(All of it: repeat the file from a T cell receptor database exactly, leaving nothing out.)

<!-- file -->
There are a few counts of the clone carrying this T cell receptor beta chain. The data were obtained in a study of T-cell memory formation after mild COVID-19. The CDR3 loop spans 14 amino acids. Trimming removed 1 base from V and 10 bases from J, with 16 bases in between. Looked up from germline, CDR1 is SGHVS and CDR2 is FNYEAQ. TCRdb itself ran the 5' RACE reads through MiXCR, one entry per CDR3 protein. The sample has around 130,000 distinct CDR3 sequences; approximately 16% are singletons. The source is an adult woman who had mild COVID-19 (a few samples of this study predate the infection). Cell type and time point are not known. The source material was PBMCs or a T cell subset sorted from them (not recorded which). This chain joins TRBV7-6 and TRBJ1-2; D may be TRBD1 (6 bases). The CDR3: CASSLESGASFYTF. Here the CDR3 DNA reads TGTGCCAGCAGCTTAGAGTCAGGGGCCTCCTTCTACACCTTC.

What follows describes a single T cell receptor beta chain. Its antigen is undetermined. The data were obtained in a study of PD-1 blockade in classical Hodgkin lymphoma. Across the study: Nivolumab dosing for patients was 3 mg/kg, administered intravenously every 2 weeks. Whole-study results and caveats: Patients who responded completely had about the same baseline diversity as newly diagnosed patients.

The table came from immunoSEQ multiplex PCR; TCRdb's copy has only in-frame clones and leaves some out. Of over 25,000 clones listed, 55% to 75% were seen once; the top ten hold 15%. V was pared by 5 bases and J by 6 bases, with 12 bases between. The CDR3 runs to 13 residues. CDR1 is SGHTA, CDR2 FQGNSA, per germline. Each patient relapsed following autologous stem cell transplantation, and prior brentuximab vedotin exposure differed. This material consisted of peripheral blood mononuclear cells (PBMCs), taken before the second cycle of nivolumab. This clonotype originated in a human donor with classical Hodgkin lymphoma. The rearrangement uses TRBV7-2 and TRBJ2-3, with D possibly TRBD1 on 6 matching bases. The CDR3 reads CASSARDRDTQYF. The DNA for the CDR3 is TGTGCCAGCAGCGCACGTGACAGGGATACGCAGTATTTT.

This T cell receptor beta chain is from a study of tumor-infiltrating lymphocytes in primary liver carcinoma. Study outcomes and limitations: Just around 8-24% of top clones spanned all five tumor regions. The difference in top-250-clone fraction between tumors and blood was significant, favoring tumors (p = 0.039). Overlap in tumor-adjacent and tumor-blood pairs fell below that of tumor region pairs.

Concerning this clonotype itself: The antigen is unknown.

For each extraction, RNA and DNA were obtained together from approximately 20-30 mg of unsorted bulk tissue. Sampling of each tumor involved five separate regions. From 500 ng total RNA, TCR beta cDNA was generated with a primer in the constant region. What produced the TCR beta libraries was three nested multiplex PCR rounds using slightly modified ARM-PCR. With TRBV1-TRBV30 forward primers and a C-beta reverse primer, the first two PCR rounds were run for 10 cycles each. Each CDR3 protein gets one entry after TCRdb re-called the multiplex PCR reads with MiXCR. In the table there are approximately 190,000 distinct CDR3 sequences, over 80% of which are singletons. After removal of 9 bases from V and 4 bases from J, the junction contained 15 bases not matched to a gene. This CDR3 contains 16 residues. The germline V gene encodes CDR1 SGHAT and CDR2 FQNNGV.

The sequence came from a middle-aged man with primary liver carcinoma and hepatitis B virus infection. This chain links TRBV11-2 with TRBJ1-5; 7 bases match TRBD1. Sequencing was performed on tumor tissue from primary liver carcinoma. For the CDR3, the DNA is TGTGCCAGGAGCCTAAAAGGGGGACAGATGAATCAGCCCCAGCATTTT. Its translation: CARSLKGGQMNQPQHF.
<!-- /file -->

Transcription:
There are a few counts of the clone carrying this T cell receptor beta chain. The data were obtained in a study of T-cell memory formation after mild COVID-19. The CDR3 loop spans 14 amino acids. Trimming removed 1 base from V and 10 bases from J, with 16 bases in between. Looked up from germline, CDR1 is SGHVS and CDR2 is FNYEAQ. TCRdb itself ran the 5' RACE reads through MiXCR, one entry per CDR3 protein. The sample has around 130,000 distinct CDR3 sequences; approximately 16% are singletons. The source is an adult woman who had mild COVID-19 (a few samples of this study predate the infection). Cell type and time point are not known. The source material was PBMCs or a T cell subset sorted from them (not recorded which). This chain joins TRBV7-6 and TRBJ1-2; D may be TRBD1 (6 bases). The CDR3: CASSLESGASFYTF. Here the CDR3 DNA reads TGTGCCAGCAGCTTAGAGTCAGGGGCCTCCTTCTACACCTTC.

What follows describes a single T cell receptor beta chain. Its antigen is undetermined. The data were obtained in a study of PD-1 blockade in classical Hodgkin lymphoma. Across the study: Nivolumab dosing for patients was 3 mg/kg, administered intravenously every 2 weeks. Whole-study results and caveats: Patients who responded completely had about the same baseline diversity as newly diagnosed patients.

The table came from immunoSEQ multiplex PCR; TCRdb's copy has only in-frame clones and leaves some out. Of over 25,000 clones listed, 55% to 75% were seen once; the top ten hold 15%. V was pared by 5 bases and J by 6 bases, with 12 bases between. The CDR3 runs to 13 residues. CDR1 is SGHTA, CDR2 FQGNSA, per germline. Each patient relapsed following autologous stem cell transplantation, and prior brentuximab vedotin exposure differed. This material consisted of peripheral blood mononuclear cells (PBMCs), taken before the second cycle of nivolumab. This clonotype originated in a human donor with classical Hodgkin lymphoma. The rearrangement uses TRBV7-2 and TRBJ2-3, with D possibly TRBD1 on 6 matching bases. The CDR3 reads CASSARDRDTQYF. The DNA for the CDR3 is TGTGCCAGCAGCGCACGTGACAGGGATACGCAGTATTTT.

This T cell receptor beta chain is from a study of tumor-infiltrating lymphocytes in primary liver carcinoma. Study outcomes and limitations: Just around 8-24% of top clones spanned all five tumor regions. The difference in top-250-clone fraction between tumors and blood was significant, favoring tumors (p = 0.039). Overlap in tumor-adjacent and tumor-blood pairs fell below that of tumor region pairs.

Concerning this clonotype itself: The antigen is unknown.

For each extraction, RNA and DNA were obtained together from approximately 20-30 mg of unsorted bulk tissue. Sampling of each tumor involved five separate regions. From 500 ng total RNA, TCR beta cDNA was generated with a primer in the constant region. What produced the TCR beta libraries was three nested multiplex PCR rounds using slightly modified ARM-PCR. With TRBV1-TRBV30 forward primers and a C-beta reverse primer, the first two PCR rounds were run for 10 cycles each. Each CDR3 protein gets one entry after TCRdb re-called the multiplex PCR reads with MiXCR. In the table there are approximately 190,000 distinct CDR3 sequences, over 80% of which are singletons. After removal of 9 bases from V and 4 bases from J, the junction contained 15 bases not matched to a gene. This CDR3 contains 16 residues. The germline V gene encodes CDR1 SGHAT and CDR2 FQNNGV.

The sequence came from a middle-aged man with primary liver carcinoma and hepatitis B virus infection. This chain links TRBV11-2 with TRBJ1-5; 7 bases match TRBD1. Sequencing was performed on tumor tissue from primary liver carcinoma. For the CDR3, the DNA is TGTGCCAGGAGCCTAAAAGGGGGACAGATGAATCAGCCCCAGCATTTT. Its translation: CARSLKGGQMNQPQHF.